05
Nov
19

No confidence in new satellite tags fitted to brood meddled hen harriers

Last week we blogged about how the brood meddling project management team had agreed to fit a new, untested type of satellite tag to at least three of the five brood meddled hen harriers (see here).

This new tag was also fitted to other hen harrier chicks by Natural England this year. One of those chicks was called Rosie, who was reported as ‘missing’ on 17 September 2019 (here) only for her tag to re-start transmitting data three days later (here).

We blogged about the scientific and political stupidity of testing a new type of tag in the brood meddling trial, where understanding the fate of the brood meddled chicks is fundamental to assessing the trial’s ‘success’ or failure. It makes no sense whatsoever to do this – why not stick with the tags that you know, from several years worth of experience, have a 94% reliability rate on harriers? It’s been reported that three of the five brood meddled hen harriers ‘disappeared’ in September but because there is so little confidence in the reliability of the new tags nobody knows whether those birds have been illegally killed (like so many before them) or whether they’re actually fine and just carrying dodgy tags.

This afternoon we learned that at least one of those brood meddled hen harriers is actually ok and yes, it is clearly carrying a dodgy tag. This from Natural England on twitter:

So now we have no confidence whatsoever in these particular tags.

For the avoidance of doubt, that doesn’t mean that all satellite tags are unreliable, as undoubtedly the persecution deniers will try to claim. As we’ve blogged previously, there are many different tag models and the quality of both the tag and the data it produces can vary massively. There is constant communication between many researchers who deploy these tags as nobody in their right mind would want to buy a tag, let alone deploy it, if there was any hint of that particular model under-performing.

Which begs the question, again, why were these tags selected for the brood meddling trial?


16 Responses to “No confidence in new satellite tags fitted to brood meddled hen harriers”


  1. November 5, 2019 at 6:24 pm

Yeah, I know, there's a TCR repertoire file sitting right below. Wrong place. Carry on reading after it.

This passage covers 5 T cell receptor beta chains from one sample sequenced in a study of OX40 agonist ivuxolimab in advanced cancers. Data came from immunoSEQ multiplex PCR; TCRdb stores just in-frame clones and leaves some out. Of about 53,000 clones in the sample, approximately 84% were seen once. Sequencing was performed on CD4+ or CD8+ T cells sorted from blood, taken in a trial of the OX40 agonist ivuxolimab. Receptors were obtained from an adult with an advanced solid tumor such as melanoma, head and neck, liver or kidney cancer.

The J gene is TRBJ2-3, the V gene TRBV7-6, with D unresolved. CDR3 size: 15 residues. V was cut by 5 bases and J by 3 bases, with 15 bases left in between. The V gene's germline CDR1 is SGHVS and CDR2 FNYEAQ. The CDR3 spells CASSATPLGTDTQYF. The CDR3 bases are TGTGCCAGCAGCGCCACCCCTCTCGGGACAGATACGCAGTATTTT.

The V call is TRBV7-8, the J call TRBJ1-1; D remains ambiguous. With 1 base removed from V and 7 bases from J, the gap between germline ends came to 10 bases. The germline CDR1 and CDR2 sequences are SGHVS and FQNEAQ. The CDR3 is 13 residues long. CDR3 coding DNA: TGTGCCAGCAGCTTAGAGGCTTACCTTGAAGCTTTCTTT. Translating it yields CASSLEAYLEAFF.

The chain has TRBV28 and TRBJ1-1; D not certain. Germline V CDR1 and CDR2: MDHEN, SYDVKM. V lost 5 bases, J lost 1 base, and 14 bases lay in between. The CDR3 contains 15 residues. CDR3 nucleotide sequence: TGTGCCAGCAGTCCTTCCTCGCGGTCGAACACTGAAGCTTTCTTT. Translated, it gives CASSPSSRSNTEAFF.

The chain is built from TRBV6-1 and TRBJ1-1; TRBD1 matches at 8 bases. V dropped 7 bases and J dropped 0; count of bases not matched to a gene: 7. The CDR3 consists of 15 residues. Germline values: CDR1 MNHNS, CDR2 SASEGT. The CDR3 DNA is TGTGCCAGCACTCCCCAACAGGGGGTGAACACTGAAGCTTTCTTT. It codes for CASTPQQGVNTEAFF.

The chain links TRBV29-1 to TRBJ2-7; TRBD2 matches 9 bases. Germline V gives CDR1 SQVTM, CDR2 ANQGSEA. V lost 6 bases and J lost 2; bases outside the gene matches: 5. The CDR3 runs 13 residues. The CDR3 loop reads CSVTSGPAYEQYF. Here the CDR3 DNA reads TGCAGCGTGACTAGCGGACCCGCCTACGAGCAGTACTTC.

Why were these selected for the brood meddled birds?
    Perhaps the reason is the obvious one.
    Were they were known to be unreliable? YES
    Are those in denial about the persecution of Hen Harriers likely to bang on about the unreliability? YES
    Has the trial been designed to fail. I’ll let you make up your own mind, but mine is made up already. YES

    • November 5, 2019 at 6:27 pm

      Hi Alex,

      If the tags were untested on harriers in the UK (as we believe), then it can’t be argued that they were ‘known to be unreliable’.

      The point is, they weren’t tested so reliability was unknown prior to the brood meddling trial. There is a time and place to test new tags – the brood meddling trial shouldn’t have been it.

  2. 5 Chris Dobson
    November 5, 2019 at 6:51 pm

    As you pointed out, there were problems with the tags before the birds were released

  3. 6 sennen bottalack
    November 5, 2019 at 7:02 pm

    What a wonderfully Machiavellian scheme !
    Seeks to cast doubt on sat tags in all scenarios.
    Luckily, we are not so easily fooled, although the originators [ the criminal grouse industry aided and abetted by NE ] will hope that the general public will take the bait.
    Any independent analysis of this fiasco will will show just what a crock of sxxt it is.

    Keep up the pressure !

  4. 7 alancranston
    November 5, 2019 at 7:20 pm

    It strikes me that electronic devices rarely fail and then start working again (though obviously they do sometimes.) So in this case I wonder if the tags are operating ‘normally’ but in this practical application, some combination of satellite contact time, solar input, geography plus other stuff means that they can just fail to connect over a longish period, causing concern.